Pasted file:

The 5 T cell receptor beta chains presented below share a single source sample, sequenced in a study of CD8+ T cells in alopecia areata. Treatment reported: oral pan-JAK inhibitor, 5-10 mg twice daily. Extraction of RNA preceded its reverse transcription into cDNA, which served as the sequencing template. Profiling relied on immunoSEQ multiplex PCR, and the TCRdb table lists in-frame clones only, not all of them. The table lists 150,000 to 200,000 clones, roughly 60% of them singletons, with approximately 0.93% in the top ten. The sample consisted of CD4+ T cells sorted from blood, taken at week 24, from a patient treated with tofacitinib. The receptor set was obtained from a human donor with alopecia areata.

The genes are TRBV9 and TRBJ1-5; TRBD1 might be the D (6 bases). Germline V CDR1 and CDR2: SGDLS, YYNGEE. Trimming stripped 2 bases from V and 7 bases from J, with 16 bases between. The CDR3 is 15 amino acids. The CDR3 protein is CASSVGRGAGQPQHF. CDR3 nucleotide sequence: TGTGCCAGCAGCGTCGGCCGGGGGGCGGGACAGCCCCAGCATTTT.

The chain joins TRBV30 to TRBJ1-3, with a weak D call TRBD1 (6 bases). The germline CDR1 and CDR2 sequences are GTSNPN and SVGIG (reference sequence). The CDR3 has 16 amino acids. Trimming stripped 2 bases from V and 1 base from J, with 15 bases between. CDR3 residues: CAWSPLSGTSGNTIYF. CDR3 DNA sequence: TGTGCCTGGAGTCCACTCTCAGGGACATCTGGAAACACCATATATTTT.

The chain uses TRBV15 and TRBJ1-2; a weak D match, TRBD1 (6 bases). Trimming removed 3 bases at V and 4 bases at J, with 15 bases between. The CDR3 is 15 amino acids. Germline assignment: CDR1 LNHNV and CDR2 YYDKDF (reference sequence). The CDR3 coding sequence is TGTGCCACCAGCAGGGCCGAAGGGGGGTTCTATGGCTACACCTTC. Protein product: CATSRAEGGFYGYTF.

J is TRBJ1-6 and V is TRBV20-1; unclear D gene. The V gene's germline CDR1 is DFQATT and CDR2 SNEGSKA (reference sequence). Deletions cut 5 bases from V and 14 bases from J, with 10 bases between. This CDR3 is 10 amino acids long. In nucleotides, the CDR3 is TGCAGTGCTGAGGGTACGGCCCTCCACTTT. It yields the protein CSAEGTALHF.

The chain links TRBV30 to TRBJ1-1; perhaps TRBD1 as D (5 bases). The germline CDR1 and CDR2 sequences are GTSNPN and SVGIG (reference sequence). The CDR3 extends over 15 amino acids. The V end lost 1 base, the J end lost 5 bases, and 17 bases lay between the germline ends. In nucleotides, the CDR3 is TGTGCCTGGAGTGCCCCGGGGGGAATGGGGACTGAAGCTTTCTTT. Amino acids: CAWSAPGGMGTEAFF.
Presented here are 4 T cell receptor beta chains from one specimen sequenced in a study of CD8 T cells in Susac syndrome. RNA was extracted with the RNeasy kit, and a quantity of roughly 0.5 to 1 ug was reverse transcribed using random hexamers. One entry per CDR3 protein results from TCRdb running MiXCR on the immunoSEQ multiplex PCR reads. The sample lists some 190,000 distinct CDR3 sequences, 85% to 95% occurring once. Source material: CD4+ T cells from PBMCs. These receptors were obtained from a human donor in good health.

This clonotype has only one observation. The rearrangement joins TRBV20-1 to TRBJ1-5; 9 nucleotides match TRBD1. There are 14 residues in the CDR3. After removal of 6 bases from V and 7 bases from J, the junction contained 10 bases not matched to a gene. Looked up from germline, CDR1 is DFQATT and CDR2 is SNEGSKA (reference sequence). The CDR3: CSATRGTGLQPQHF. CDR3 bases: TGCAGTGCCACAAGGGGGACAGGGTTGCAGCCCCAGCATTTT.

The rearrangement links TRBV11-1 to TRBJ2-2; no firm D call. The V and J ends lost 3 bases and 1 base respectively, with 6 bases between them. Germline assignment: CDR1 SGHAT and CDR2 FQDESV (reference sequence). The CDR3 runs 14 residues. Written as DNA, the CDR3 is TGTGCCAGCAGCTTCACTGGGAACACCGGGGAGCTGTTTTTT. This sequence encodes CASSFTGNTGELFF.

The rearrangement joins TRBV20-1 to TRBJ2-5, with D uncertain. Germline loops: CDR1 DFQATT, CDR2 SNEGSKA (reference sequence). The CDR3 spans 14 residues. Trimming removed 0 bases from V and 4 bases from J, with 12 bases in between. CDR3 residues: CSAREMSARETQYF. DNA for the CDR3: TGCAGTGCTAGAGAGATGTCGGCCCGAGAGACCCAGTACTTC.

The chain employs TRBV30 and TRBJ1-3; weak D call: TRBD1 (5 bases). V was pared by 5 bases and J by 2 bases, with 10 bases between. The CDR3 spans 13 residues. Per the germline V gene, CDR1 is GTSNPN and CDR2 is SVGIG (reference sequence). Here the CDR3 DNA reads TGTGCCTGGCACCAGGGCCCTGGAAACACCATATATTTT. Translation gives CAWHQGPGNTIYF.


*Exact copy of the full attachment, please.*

The 5 T cell receptor beta chains presented below share a single source sample, sequenced in a study of CD8+ T cells in alopecia areata. Treatment reported: oral pan-JAK inhibitor, 5-10 mg twice daily. Extraction of RNA preceded its reverse transcription into cDNA, which served as the sequencing template. Profiling relied on immunoSEQ multiplex PCR, and the TCRdb table lists in-frame clones only, not all of them. The table lists 150,000 to 200,000 clones, roughly 60% of them singletons, with approximately 0.93% in the top ten. The sample consisted of CD4+ T cells sorted from blood, taken at week 24, from a patient treated with tofacitinib. The receptor set was obtained from a human donor with alopecia areata.

The genes are TRBV9 and TRBJ1-5; TRBD1 might be the D (6 bases). Germline V CDR1 and CDR2: SGDLS, YYNGEE. Trimming stripped 2 bases from V and 7 bases from J, with 16 bases between. The CDR3 is 15 amino acids. The CDR3 protein is CASSVGRGAGQPQHF. CDR3 nucleotide sequence: TGTGCCAGCAGCGTCGGCCGGGGGGCGGGACAGCCCCAGCATTTT.

The chain joins TRBV30 to TRBJ1-3, with a weak D call TRBD1 (6 bases). The germline CDR1 and CDR2 sequences are GTSNPN and SVGIG (reference sequence). The CDR3 has 16 amino acids. Trimming stripped 2 bases from V and 1 base from J, with 15 bases between. CDR3 residues: CAWSPLSGTSGNTIYF. CDR3 DNA sequence: TGTGCCTGGAGTCCACTCTCAGGGACATCTGGAAACACCATATATTTT.

The chain uses TRBV15 and TRBJ1-2; a weak D match, TRBD1 (6 bases). Trimming removed 3 bases at V and 4 bases at J, with 15 bases between. The CDR3 is 15 amino acids. Germline assignment: CDR1 LNHNV and CDR2 YYDKDF (reference sequence). The CDR3 coding sequence is TGTGCCACCAGCAGGGCCGAAGGGGGGTTCTATGGCTACACCTTC. Protein product: CATSRAEGGFYGYTF.

J is TRBJ1-6 and V is TRBV20-1; unclear D gene. The V gene's germline CDR1 is DFQATT and CDR2 SNEGSKA (reference sequence). Deletions cut 5 bases from V and 14 bases from J, with 10 bases between. This CDR3 is 10 amino acids long. In nucleotides, the CDR3 is TGCAGTGCTGAGGGTACGGCCCTCCACTTT. It yields the protein CSAEGTALHF.

The chain links TRBV30 to TRBJ1-1; perhaps TRBD1 as D (5 bases). The germline CDR1 and CDR2 sequences are GTSNPN and SVGIG (reference sequence). The CDR3 extends over 15 amino acids. The V end lost 1 base, the J end lost 5 bases, and 17 bases lay between the germline ends. In nucleotides, the CDR3 is TGTGCCTGGAGTGCCCCGGGGGGAATGGGGACTGAAGCTTTCTTT. Amino acids: CAWSAPGGMGTEAFF.
Presented here are 4 T cell receptor beta chains from one specimen sequenced in a study of CD8 T cells in Susac syndrome. RNA was extracted with the RNeasy kit, and a quantity of roughly 0.5 to 1 ug was reverse transcribed using random hexamers. One entry per CDR3 protein results from TCRdb running MiXCR on the immunoSEQ multiplex PCR reads. The sample lists some 190,000 distinct CDR3 sequences, 85% to 95% occurring once. Source material: CD4+ T cells from PBMCs. These receptors were obtained from a human donor in good health.

This clonotype has only one observation. The rearrangement joins TRBV20-1 to TRBJ1-5; 9 nucleotides match TRBD1. There are 14 residues in the CDR3. After removal of 6 bases from V and 7 bases from J, the junction contained 10 bases not matched to a gene. Looked up from germline, CDR1 is DFQATT and CDR2 is SNEGSKA (reference sequence). The CDR3: CSATRGTGLQPQHF. CDR3 bases: TGCAGTGCCACAAGGGGGACAGGGTTGCAGCCCCAGCATTTT.

The rearrangement links TRBV11-1 to TRBJ2-2; no firm D call. The V and J ends lost 3 bases and 1 base respectively, with 6 bases between them. Germline assignment: CDR1 SGHAT and CDR2 FQDESV (reference sequence). The CDR3 runs 14 residues. Written as DNA, the CDR3 is TGTGCCAGCAGCTTCACTGGGAACACCGGGGAGCTGTTTTTT. This sequence encodes CASSFTGNTGELFF.

The rearrangement joins TRBV20-1 to TRBJ2-5, with D uncertain. Germline loops: CDR1 DFQATT, CDR2 SNEGSKA (reference sequence). The CDR3 spans 14 residues. Trimming removed 0 bases from V and 4 bases from J, with 12 bases in between. CDR3 residues: CSAREMSARETQYF. DNA for the CDR3: TGCAGTGCTAGAGAGATGTCGGCCCGAGAGACCCAGTACTTC.

The chain employs TRBV30 and TRBJ1-3; weak D call: TRBD1 (5 bases). V was pared by 5 bases and J by 2 bases, with 10 bases between. The CDR3 spans 13 residues. Per the germline V gene, CDR1 is GTSNPN and CDR2 is SVGIG (reference sequence). Here the CDR3 DNA reads TGTGCCTGGCACCAGGGCCCTGGAAACACCATATATTTT. Translation gives CAWHQGPGNTIYF.